Downvalley governments pare revenues projections for ’09
ASPEN, Colorado ” Three downvalley town governments are reining in expectations for revenues next year because of the mess the national economy is in.
Basalt, Carbondale and Glenwood Springs are all paring back forecasts for sales tax collections in 2009. The vast majority of revenues for the municipalities comes from sales taxes.
Basalt town manager Bill Efting said it is prudent at this time to be cautious.
“It’s a good problem to have more money that you anticipated. It’s a bad problem not to have enough,” Efting said. Basalt’s sales tax revenues are about 5 percent higher year-to-date than last year, but the monthly collections are showing signs of softening, he said. The town staff was going to propose a budget with a “fairly flat” revenue projection, such as a 2 or 3 percent increase, according to Efting.
But even that small increase might be too optimistic, given the national economic meltdown this week. Efting said the staff will consult with the council on revenue projections and make potential adjustments during budget hearings that begin soon.
Carbondale Mayor Michael Hassig said the council directed staff in a preliminary budget discussion last month to assume no increase in sales tax revenues. That essentially results in a decrease in the budget once inflation is factored in, he noted.
Hassig said Carbondale is insulated from national economic issues to some degree because it isn’t heavily dependent on tourism. The City Market grocery store and Roaring Fork Co-op are two of the biggest sales tax producers for the town. Both are local-oriented businesses.
Carbondale has experienced “three or four years” of double digit sales tax revenue increases, Hassig said, and appears likely to collect more again this year. Sales tax revenues were up 5 percent through July.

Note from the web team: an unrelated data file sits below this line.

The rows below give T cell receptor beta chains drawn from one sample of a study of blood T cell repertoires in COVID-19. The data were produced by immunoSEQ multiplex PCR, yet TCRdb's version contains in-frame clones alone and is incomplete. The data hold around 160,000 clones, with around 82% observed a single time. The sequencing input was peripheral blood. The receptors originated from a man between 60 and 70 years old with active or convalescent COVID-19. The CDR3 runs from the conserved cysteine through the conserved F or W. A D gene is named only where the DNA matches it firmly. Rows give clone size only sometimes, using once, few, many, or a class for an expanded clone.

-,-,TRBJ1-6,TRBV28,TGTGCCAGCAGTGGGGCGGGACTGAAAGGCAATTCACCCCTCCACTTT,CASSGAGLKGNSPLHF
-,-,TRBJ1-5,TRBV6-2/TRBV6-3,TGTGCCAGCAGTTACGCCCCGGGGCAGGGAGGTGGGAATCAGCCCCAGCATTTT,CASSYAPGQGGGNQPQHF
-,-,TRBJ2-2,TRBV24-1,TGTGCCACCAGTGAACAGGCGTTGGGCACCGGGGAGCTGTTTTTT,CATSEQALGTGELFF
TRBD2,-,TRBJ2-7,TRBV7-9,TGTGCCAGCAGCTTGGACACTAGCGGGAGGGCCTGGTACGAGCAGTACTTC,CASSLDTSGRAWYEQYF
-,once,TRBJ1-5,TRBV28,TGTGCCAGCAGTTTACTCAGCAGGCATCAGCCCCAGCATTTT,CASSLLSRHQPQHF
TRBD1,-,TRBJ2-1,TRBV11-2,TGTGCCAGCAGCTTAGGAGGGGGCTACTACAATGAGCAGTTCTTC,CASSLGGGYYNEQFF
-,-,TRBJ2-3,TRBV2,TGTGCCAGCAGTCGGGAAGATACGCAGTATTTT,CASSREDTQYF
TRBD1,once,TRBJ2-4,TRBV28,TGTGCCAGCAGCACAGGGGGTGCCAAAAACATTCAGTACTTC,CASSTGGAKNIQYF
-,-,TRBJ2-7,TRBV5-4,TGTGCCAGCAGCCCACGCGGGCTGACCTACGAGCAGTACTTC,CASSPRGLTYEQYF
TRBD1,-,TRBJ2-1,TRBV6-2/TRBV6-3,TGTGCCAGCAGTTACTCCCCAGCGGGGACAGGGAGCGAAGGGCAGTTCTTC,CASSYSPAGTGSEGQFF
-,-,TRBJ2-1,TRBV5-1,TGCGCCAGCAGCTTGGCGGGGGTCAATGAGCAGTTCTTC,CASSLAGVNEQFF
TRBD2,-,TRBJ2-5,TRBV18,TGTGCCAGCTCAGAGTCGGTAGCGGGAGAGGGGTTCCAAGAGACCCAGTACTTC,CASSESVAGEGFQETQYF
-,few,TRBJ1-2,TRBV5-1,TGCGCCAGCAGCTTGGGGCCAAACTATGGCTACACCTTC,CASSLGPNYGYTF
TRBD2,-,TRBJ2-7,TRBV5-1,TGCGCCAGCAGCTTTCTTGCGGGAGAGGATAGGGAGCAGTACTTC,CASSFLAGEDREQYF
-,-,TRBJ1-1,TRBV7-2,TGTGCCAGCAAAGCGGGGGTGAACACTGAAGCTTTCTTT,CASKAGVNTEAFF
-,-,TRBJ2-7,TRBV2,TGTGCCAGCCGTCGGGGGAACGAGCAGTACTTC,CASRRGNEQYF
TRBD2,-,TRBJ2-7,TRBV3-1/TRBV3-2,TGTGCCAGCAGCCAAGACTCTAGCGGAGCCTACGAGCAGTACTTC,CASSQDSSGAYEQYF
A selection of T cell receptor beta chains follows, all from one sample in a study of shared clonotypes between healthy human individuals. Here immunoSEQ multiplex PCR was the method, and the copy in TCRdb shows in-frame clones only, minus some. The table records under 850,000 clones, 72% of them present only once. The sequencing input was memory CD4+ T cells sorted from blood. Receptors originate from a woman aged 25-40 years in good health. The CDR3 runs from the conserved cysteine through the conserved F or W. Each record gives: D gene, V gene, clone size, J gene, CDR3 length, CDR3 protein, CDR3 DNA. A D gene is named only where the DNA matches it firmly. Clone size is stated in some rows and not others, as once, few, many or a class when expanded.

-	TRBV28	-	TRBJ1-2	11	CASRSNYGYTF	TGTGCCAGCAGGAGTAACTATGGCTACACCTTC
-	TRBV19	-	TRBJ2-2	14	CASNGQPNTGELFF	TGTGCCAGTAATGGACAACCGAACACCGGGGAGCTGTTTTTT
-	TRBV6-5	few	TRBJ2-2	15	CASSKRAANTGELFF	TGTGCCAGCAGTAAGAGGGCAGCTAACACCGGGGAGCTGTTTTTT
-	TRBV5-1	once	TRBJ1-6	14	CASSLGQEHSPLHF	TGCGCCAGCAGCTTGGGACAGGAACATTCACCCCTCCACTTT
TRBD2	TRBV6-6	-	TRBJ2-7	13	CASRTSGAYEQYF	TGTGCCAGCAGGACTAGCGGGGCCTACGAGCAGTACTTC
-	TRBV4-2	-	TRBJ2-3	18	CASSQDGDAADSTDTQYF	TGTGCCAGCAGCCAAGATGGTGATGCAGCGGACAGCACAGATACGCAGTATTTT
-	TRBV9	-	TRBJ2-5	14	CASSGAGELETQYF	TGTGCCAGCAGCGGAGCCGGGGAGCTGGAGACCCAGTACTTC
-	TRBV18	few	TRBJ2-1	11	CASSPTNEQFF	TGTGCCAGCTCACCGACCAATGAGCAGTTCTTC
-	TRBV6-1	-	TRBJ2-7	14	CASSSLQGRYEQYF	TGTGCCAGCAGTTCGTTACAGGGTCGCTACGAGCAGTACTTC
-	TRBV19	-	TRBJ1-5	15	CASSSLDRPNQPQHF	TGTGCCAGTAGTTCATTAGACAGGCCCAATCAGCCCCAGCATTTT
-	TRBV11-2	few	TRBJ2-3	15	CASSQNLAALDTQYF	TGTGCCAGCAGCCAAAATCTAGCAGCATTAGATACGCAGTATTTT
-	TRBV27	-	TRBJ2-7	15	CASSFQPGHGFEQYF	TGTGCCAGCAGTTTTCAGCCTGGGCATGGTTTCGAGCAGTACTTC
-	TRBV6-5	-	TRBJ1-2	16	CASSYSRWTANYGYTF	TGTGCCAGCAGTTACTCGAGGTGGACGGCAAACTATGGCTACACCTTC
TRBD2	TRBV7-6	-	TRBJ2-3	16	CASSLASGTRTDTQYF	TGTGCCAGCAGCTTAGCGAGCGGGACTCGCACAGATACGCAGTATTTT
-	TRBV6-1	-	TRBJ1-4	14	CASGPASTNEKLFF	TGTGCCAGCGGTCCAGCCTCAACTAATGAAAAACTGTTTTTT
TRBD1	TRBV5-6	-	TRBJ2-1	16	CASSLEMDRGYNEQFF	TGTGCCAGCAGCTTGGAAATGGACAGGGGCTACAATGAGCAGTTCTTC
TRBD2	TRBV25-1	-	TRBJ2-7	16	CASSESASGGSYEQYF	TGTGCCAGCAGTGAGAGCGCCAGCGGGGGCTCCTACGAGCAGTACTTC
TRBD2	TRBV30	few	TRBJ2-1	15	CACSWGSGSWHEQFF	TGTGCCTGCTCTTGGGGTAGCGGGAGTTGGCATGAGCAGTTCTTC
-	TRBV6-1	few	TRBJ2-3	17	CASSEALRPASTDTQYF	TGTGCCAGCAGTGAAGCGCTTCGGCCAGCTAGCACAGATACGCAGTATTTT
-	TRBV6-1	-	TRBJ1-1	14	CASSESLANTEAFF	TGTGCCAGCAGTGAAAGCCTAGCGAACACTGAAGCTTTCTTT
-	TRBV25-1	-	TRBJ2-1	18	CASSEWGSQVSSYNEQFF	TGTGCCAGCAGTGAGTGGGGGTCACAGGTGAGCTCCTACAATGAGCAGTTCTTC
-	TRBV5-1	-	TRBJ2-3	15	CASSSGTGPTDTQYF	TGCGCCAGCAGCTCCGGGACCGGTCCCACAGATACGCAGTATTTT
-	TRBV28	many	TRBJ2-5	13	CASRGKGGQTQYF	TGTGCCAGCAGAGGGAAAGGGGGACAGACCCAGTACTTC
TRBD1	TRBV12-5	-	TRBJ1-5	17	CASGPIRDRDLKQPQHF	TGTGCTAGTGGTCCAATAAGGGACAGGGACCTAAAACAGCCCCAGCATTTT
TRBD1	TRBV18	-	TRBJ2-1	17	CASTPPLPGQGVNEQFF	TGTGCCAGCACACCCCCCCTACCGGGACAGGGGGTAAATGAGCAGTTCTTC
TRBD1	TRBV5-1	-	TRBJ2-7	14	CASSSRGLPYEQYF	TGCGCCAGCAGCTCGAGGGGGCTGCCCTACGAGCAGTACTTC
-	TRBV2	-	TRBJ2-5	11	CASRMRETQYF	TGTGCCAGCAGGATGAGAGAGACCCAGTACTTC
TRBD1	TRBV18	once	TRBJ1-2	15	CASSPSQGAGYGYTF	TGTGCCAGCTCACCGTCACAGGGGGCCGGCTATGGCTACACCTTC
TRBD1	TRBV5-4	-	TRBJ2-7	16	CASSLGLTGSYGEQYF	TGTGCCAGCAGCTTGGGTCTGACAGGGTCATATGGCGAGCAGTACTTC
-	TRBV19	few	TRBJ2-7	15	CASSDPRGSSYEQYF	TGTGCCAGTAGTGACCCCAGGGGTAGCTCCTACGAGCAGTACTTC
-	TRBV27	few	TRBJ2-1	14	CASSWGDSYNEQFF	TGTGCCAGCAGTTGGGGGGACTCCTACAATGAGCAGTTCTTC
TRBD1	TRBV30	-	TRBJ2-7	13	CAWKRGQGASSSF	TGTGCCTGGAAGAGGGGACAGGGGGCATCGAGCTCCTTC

Like Basalt, Carbondale wants to be conservative with projections. Both town governments have healthy reserves to fall back on, if necessary. Revenues dropped in 2002 when the national economy sagged. Carbondale studied how long it could survive on reserves if that level of decline continued for successive years.
“We could carry out our current level of service for five years before we would burn through our reserves,” Hassig said. In reality, spending cuts would be made to make reserves last even longer.
Sales tax revenues in Glenwood Springs are up 1.1 percent year-to-date, but they dropped 3.2 percent in June and 1 percent in July, Mayor Bruce Christensen said. That’s made the town government cautious with projections for next year.
“We’re looking at a 2 percent increase for ’09,” he said.
Glenwood Springs depends more on tourism than Basalt or Carbondale, plus it has a $12 million general fund budget, more than the combined size of the Basalt and Carbondale budgets. It could be more susceptible to a fall in travel and tourism.
The last tough year for local governments was 2002. Basalt was forced to eliminate three positions and cut spending.
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